The latest Sony flagship smartphone, the Xperia Z2 now available in Canada exclusively on Bell's network, has a problem with its signature feature: The camera overheats and shuts down.
After customer reports and complaints in Singapore and the United Kingdom, the company has issued a statement suggesting users use the video features "in short bursts of no longer than a few minutes at a time."
Sony's tagline for the Z2 is "the world's best camera and camcorder in a waterproof smartphone." The phone features a massive 20.7 megapixel image sensor, but having the Android-powered device overheat and shut down through normal use is surprising for a $700 smartphone (unlocked, available for much less on contract from Bell). In its marketing materials the company called the new device "the best image quality and Sony's most advanced camcorder ever in an 8.2 mm slim smartphone." It is one of the only smartphones that shoots 4K video, but even in Globe and Mail tests with recent high-end devices from Samsung, Apple and Nokia (including the 41 megapixel Lumia 1020) we have never had a camera shut down from overheating.
After shooting a short video in 4K mode (ultra high HD setting records in 3840 x 2160 pixels, unlike 1080 pixels of standard HD) and then testing some of the other still-image camera modes, we were given an on-screen warning: "Temperature is getting high! Camera will be shut off when it gets too hot. Do you want to close it now?" Before we could select "Yes," it shut itself off.
After letting it cool down, the next day we were able to replicate the overheating after only about five minutes of shooting in 4K, indoors. After the first warning, as little as one minute of shooting would prompt a second shut-down. And while not hot to the touch, the glass back was warm.
Sony Mobile's official statement on the issue suggests that user just limit the use of the camera, which one of the most-used features on most smartphones: "We are aware of some users encountering issues when shooting 4K video for extended periods. Shooting movies in high quality 4K resolution can make significant demands on your phone's processor and battery life, as well as phone memory. Therefore for the best experience, we recommend you install a high capacity SD card (Xperia Z2 can take a card up to 128GB) and shoot 4K video in short bursts of no longer than a few minutes at a time."
Surprisingly, Sony has not yet announced a partnership with a U.S. wireless carrier for the Z2, but was expected to launch the device in the U.S. by mid-May.
"Sony is facing a very uphill battle in the U.S., as they are low single-digit market share going up against more successful smartphone brands that are garnering the attention of consumers and operators," says Hugues de la Vergne, the lead smart phone analyst for Gartner research. Mr. de la Vergne was hesitant to speculate on the potential manufacturing or software problems that could cause a camera fault like this, which should have been caught in testing. But it's clear Sony doesn't need any own-goals as it struggles to break open the U.S. market.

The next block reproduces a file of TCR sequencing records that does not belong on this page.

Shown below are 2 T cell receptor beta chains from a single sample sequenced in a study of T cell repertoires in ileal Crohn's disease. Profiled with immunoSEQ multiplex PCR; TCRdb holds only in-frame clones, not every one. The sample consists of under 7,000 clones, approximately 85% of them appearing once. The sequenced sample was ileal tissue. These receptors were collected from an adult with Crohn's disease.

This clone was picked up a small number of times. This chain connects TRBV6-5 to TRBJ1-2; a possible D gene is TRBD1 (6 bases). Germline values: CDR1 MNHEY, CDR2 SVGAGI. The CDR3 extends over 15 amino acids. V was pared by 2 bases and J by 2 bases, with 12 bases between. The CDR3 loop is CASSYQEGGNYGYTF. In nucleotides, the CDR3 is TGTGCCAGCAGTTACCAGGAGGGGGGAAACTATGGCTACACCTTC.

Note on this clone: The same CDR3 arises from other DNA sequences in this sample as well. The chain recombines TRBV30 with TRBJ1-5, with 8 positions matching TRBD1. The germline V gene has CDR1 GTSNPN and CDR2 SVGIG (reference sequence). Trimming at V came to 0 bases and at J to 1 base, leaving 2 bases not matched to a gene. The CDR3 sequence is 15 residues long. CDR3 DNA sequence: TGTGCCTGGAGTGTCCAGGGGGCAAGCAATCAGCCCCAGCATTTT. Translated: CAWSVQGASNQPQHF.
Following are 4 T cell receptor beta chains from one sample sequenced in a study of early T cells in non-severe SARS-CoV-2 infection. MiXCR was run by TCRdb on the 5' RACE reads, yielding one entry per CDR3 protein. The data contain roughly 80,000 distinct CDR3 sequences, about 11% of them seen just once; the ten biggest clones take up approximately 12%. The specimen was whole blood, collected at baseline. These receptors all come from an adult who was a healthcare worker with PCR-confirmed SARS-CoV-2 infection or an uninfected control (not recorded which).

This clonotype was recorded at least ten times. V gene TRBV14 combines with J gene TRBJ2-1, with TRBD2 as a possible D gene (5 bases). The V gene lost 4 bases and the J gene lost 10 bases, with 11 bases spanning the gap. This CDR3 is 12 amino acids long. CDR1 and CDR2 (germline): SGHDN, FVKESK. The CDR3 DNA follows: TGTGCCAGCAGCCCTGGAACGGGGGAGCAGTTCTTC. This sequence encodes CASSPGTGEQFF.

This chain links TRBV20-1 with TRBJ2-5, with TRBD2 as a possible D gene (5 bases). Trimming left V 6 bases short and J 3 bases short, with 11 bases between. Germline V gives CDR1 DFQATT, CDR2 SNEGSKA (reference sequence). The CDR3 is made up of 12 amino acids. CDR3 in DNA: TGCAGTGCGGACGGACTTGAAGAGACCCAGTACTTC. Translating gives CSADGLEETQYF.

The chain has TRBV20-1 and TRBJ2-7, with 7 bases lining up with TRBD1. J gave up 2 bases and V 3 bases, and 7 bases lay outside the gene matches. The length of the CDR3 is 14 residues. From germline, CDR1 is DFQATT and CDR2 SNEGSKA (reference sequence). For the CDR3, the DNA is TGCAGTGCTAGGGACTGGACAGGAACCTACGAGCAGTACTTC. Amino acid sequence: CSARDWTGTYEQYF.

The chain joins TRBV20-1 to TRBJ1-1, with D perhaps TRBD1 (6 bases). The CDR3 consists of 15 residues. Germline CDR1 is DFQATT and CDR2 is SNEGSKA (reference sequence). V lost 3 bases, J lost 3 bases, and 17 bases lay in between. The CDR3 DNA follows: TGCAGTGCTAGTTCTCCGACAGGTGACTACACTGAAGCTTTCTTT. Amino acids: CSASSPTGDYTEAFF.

"Larger brands, like a Samsung or LG, have the ability to provide significant co-marketing dollars [to wireless carriers]. Sony, they don't have that kind of economy of scale." On a related note, he was surprised that the Z2 still did not make better use of Sony's large, exclusive content library. "That is a tremendous asset, that other smartphone makers lack. This is something they were going to do and we still don't see them doing that like they could"
The Xperia Z line has been dubbed the Japanese company's "iPhone killer," and was an early test of CEO Kaz Hirai's desire to end the "silo" culture of Sony's warring divisions: It incorporates software from PlayStation, some entertainment content from its film and music studios, image technology from its camera division, and screen technology from its flat panel business. In Canada, the phone comes pre-loaded with Bell Mobile TV offerings.
In 2013, Sony Mobile sold about 37 million phones worldwide, good for 2.1 per cent of the smartphone market according to analysts at Gartner.
Some gadget review sites have written reviews that bash the Z2's camera performance in terms of software, image processing, auto-focus issues and colour balance problems. But most of the mainstream reviews didn't mention the overheating.
In its U.K. review ZDnet noticed the heat, but still gave it a positive overall 8.8 out of 10 review: "When using the advanced camera effects, we found that the handset started to run warm, with significant heat coming through the backplate. In fact, before we had finished working with it, the handset automatically shut the camera down, telling us this was because of hot running." Meanwhile, customer complaints have also included worries about gaps in the waterproof case.